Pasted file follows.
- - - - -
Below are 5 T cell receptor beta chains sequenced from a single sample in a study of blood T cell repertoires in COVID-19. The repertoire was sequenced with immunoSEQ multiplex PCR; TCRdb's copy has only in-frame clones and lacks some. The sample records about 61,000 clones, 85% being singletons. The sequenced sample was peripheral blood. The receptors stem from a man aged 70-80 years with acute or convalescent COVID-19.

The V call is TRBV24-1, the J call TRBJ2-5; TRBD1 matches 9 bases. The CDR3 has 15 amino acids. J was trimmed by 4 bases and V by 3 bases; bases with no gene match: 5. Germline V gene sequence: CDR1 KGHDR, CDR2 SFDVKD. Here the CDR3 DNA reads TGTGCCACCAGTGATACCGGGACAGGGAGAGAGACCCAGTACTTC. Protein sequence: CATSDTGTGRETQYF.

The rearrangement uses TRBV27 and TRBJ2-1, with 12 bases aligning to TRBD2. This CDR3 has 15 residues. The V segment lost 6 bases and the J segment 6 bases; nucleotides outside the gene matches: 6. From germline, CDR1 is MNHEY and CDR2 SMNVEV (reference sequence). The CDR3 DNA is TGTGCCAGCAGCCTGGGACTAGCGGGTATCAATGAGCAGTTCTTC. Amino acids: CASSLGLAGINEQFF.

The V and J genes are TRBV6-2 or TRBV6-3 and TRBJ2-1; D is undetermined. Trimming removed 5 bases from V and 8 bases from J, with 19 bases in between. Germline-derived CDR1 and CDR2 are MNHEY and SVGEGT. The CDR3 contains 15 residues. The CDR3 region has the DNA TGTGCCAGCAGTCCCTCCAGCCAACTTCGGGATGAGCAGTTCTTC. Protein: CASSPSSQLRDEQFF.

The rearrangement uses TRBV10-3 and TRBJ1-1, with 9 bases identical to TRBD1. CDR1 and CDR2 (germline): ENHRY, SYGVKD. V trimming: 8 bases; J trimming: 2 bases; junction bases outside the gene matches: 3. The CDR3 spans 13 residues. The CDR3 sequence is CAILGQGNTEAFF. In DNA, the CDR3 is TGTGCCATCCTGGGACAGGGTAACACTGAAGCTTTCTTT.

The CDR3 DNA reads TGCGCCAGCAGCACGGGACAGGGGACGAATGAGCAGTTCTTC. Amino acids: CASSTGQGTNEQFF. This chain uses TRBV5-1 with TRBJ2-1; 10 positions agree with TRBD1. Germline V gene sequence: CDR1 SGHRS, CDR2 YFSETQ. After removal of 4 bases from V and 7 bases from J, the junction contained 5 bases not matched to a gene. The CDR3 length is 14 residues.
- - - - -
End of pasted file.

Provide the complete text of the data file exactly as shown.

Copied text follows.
Below are 5 T cell receptor beta chains sequenced from a single sample in a study of blood T cell repertoires in COVID-19. The repertoire was sequenced with immunoSEQ multiplex PCR; TCRdb's copy has only in-frame clones and lacks some. The sample records about 61,000 clones, 85% being singletons. The sequenced sample was peripheral blood. The receptors stem from a man aged 70-80 years with acute or convalescent COVID-19.

The V call is TRBV24-1, the J call TRBJ2-5; TRBD1 matches 9 bases. The CDR3 has 15 amino acids. J was trimmed by 4 bases and V by 3 bases; bases with no gene match: 5. Germline V gene sequence: CDR1 KGHDR, CDR2 SFDVKD. Here the CDR3 DNA reads TGTGCCACCAGTGATACCGGGACAGGGAGAGAGACCCAGTACTTC. Protein sequence: CATSDTGTGRETQYF.

The rearrangement uses TRBV27 and TRBJ2-1, with 12 bases aligning to TRBD2. This CDR3 has 15 residues. The V segment lost 6 bases and the J segment 6 bases; nucleotides outside the gene matches: 6. From germline, CDR1 is MNHEY and CDR2 SMNVEV (reference sequence). The CDR3 DNA is TGTGCCAGCAGCCTGGGACTAGCGGGTATCAATGAGCAGTTCTTC. Amino acids: CASSLGLAGINEQFF.

The V and J genes are TRBV6-2 or TRBV6-3 and TRBJ2-1; D is undetermined. Trimming removed 5 bases from V and 8 bases from J, with 19 bases in between. Germline-derived CDR1 and CDR2 are MNHEY and SVGEGT. The CDR3 contains 15 residues. The CDR3 region has the DNA TGTGCCAGCAGTCCCTCCAGCCAACTTCGGGATGAGCAGTTCTTC. Protein: CASSPSSQLRDEQFF.

The rearrangement uses TRBV10-3 and TRBJ1-1, with 9 bases identical to TRBD1. CDR1 and CDR2 (germline): ENHRY, SYGVKD. V trimming: 8 bases; J trimming: 2 bases; junction bases outside the gene matches: 3. The CDR3 spans 13 residues. The CDR3 sequence is CAILGQGNTEAFF. In DNA, the CDR3 is TGTGCCATCCTGGGACAGGGTAACACTGAAGCTTTCTTT.

The CDR3 DNA reads TGCGCCAGCAGCACGGGACAGGGGACGAATGAGCAGTTCTTC. Amino acids: CASSTGQGTNEQFF. This chain uses TRBV5-1 with TRBJ2-1; 10 positions agree with TRBD1. Germline V gene sequence: CDR1 SGHRS, CDR2 YFSETQ. After removal of 4 bases from V and 7 bases from J, the junction contained 5 bases not matched to a gene. The CDR3 length is 14 residues.